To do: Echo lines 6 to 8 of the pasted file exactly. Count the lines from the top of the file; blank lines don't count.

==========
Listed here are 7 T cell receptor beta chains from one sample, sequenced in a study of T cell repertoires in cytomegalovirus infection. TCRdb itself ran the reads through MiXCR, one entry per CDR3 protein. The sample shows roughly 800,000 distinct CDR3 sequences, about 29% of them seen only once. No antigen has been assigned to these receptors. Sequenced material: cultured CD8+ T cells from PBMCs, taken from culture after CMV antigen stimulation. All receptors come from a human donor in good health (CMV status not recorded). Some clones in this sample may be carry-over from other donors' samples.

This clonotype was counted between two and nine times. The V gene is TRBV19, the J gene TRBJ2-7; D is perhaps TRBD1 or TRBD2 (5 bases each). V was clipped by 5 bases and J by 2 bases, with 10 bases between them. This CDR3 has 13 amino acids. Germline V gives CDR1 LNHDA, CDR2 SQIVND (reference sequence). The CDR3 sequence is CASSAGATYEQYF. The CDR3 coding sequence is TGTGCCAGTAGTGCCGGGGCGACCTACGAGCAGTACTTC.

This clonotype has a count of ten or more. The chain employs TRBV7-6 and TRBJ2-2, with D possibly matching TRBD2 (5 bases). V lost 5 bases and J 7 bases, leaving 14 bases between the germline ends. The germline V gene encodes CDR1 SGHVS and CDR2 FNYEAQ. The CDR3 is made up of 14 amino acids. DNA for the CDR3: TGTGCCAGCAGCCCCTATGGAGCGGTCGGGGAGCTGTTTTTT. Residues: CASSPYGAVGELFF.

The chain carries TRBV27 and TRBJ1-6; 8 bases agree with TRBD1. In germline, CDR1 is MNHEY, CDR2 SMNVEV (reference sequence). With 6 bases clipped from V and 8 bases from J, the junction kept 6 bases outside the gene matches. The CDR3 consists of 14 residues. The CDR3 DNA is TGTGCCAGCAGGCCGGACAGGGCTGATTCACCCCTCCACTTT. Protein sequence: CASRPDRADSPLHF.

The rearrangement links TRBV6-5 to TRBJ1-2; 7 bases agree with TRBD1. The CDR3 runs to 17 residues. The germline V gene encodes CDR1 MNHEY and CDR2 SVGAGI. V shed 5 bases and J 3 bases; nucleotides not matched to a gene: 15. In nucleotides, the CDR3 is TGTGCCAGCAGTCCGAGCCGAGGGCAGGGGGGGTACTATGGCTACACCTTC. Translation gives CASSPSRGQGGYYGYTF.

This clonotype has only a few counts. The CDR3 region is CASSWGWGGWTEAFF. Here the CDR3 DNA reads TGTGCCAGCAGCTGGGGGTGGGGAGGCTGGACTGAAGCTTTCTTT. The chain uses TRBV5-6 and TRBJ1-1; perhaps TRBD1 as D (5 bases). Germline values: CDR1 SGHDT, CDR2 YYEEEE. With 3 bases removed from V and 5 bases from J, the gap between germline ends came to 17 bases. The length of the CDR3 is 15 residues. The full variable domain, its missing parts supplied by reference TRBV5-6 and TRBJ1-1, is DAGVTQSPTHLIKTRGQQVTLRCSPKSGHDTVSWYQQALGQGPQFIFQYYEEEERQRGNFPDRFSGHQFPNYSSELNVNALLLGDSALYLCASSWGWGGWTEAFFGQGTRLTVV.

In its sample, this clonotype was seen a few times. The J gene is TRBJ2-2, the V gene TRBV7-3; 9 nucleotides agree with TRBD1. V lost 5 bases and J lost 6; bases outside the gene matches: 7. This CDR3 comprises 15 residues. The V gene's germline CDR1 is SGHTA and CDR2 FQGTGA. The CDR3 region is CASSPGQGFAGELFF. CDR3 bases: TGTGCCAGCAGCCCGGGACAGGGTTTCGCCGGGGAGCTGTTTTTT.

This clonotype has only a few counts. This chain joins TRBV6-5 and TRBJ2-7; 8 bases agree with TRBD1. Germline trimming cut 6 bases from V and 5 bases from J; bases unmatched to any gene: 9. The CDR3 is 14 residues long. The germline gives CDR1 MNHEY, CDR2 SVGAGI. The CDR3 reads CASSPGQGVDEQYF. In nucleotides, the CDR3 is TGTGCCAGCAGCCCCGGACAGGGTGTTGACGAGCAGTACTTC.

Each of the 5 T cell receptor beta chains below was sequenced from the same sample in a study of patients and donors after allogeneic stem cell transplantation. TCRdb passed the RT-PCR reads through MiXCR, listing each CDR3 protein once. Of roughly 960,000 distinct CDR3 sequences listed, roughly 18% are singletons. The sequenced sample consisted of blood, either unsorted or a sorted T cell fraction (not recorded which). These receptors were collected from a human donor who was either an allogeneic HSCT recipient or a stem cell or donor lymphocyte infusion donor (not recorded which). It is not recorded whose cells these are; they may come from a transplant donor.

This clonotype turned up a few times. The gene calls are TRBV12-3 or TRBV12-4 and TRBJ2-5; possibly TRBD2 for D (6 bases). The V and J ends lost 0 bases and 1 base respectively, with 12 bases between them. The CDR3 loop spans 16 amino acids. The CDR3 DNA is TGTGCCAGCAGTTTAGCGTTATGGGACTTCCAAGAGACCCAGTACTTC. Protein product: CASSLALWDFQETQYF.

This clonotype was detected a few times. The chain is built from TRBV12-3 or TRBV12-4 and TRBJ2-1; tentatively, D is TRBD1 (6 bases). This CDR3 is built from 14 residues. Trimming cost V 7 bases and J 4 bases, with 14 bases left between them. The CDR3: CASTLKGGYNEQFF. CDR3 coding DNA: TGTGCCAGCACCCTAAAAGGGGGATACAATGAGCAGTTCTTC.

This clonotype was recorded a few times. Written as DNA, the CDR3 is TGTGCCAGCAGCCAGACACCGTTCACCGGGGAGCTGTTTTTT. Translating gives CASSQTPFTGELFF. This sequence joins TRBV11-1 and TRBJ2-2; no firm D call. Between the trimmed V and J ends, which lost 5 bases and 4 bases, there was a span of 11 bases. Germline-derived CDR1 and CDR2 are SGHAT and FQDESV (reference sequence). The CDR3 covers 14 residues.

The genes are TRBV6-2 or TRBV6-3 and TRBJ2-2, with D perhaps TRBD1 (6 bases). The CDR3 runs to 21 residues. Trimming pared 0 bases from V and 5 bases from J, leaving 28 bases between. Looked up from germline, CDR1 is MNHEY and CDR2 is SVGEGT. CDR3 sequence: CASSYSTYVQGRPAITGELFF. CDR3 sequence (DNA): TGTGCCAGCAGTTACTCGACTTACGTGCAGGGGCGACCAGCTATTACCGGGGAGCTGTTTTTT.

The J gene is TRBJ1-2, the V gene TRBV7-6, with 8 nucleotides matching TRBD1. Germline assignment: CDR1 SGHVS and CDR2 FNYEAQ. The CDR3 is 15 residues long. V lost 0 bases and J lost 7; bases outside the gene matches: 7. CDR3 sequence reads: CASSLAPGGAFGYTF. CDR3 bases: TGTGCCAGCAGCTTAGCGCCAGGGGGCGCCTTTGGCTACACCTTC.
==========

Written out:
This clonotype has only a few counts. The CDR3 region is CASSWGWGGWTEAFF. Here the CDR3 DNA reads TGTGCCAGCAGCTGGGGGTGGGGAGGCTGGACTGAAGCTTTCTTT. The chain uses TRBV5-6 and TRBJ1-1; perhaps TRBD1 as D (5 bases). Germline values: CDR1 SGHDT, CDR2 YYEEEE. With 3 bases removed from V and 5 bases from J, the gap between germline ends came to 17 bases. The length of the CDR3 is 15 residues. The full variable domain, its missing parts supplied by reference TRBV5-6 and TRBJ1-1, is DAGVTQSPTHLIKTRGQQVTLRCSPKSGHDTVSWYQQALGQGPQFIFQYYEEEERQRGNFPDRFSGHQFPNYSSELNVNALLLGDSALYLCASSWGWGGWTEAFFGQGTRLTVV.

In its sample, this clonotype was seen a few times. The J gene is TRBJ2-2, the V gene TRBV7-3; 9 nucleotides agree with TRBD1. V lost 5 bases and J lost 6; bases outside the gene matches: 7. This CDR3 comprises 15 residues. The V gene's germline CDR1 is SGHTA and CDR2 FQGTGA. The CDR3 region is CASSPGQGFAGELFF. CDR3 bases: TGTGCCAGCAGCCCGGGACAGGGTTTCGCCGGGGAGCTGTTTTTT.

This clonotype has only a few counts. This chain joins TRBV6-5 and TRBJ2-7; 8 bases agree with TRBD1. Germline trimming cut 6 bases from V and 5 bases from J; bases unmatched to any gene: 9. The CDR3 is 14 residues long. The germline gives CDR1 MNHEY, CDR2 SVGAGI. The CDR3 reads CASSPGQGVDEQYF. In nucleotides, the CDR3 is TGTGCCAGCAGCCCCGGACAGGGTGTTGACGAGCAGTACTTC.